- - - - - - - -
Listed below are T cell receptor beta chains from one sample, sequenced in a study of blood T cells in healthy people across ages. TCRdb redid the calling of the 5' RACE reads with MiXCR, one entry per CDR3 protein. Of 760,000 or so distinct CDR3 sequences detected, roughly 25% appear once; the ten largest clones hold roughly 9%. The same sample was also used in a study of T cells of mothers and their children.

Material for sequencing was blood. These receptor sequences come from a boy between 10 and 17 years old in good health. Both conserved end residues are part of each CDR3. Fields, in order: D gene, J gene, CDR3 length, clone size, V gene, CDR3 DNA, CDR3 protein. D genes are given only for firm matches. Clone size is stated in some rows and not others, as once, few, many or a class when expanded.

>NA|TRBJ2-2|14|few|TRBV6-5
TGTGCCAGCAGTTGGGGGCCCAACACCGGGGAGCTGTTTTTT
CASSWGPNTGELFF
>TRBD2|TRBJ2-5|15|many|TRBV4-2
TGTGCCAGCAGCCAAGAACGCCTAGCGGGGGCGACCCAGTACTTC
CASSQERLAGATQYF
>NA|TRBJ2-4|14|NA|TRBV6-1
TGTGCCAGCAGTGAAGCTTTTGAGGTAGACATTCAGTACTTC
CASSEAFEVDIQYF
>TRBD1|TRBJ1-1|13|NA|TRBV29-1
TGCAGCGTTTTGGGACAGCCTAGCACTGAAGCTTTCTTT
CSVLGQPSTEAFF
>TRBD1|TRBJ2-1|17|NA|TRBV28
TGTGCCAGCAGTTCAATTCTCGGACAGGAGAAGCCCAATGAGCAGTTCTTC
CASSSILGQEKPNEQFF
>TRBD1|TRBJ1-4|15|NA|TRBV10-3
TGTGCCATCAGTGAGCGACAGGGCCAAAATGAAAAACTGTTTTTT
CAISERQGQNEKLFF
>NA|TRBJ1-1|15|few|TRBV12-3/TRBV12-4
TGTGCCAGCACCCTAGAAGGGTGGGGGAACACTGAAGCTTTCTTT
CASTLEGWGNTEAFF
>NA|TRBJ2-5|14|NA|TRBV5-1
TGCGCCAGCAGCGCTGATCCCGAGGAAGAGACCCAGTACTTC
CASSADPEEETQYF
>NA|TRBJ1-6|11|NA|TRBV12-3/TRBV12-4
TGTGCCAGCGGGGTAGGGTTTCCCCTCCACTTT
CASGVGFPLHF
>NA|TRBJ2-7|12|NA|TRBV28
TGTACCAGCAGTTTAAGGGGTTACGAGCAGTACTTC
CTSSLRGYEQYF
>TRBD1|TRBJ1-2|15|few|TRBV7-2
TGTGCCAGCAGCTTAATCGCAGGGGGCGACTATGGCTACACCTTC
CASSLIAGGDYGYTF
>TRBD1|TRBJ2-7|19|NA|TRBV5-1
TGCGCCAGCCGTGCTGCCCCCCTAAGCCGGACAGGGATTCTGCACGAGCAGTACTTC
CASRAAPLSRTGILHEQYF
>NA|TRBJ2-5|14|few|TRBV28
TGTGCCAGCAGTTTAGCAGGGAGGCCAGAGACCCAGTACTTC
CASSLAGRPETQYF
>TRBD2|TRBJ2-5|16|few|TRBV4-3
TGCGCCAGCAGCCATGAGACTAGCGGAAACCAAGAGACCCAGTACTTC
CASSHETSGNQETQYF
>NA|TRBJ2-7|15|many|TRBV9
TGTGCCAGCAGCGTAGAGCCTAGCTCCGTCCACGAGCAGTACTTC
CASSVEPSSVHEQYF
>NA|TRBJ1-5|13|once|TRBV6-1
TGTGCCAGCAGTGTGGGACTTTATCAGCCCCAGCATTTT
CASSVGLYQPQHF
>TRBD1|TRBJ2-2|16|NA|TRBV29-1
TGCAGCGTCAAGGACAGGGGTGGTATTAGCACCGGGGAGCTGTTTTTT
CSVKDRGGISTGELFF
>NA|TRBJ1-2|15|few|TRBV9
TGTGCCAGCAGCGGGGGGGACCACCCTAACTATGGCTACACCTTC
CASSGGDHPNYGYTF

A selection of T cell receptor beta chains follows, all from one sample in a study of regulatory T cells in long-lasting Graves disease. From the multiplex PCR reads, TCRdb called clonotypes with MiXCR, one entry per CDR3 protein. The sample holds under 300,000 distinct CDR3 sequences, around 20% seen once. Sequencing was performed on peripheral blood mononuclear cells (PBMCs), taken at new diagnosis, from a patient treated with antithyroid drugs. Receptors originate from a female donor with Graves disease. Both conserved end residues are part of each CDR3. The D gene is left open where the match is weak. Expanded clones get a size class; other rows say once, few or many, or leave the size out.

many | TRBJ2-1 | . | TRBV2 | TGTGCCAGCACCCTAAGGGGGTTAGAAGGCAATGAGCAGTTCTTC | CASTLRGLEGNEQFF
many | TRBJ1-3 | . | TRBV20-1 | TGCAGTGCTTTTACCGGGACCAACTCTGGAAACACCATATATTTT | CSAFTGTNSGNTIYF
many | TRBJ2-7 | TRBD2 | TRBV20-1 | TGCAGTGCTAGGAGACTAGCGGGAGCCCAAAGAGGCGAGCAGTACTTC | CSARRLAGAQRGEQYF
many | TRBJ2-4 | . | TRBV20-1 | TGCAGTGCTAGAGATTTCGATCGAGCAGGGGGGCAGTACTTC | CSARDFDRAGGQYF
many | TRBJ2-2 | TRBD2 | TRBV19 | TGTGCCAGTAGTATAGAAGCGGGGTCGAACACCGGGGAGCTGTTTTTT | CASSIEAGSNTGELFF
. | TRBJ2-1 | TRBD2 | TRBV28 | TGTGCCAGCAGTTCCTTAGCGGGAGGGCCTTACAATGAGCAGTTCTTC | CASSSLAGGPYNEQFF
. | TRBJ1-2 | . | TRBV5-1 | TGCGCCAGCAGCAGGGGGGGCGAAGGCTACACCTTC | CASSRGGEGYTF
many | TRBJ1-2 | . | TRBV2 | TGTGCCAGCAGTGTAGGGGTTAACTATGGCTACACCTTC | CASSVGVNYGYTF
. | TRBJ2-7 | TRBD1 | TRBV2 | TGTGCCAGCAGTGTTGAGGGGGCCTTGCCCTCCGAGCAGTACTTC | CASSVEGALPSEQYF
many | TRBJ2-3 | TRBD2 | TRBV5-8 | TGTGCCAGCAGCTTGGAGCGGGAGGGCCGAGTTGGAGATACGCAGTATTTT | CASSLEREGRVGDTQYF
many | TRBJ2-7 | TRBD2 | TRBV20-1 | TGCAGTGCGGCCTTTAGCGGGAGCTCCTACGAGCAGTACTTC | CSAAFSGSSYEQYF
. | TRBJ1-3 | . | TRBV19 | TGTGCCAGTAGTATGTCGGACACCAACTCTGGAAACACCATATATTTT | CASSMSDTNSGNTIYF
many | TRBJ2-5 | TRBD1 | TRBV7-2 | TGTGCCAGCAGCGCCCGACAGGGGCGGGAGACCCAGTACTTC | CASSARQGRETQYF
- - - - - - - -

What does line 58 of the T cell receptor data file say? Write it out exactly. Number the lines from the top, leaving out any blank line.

many | TRBJ2-1 | . | TRBV2 | TGTGCCAGCACCCTAAGGGGGTTAGAAGGCAATGAGCAGTTCTTC | CASTLRGLEGNEQFF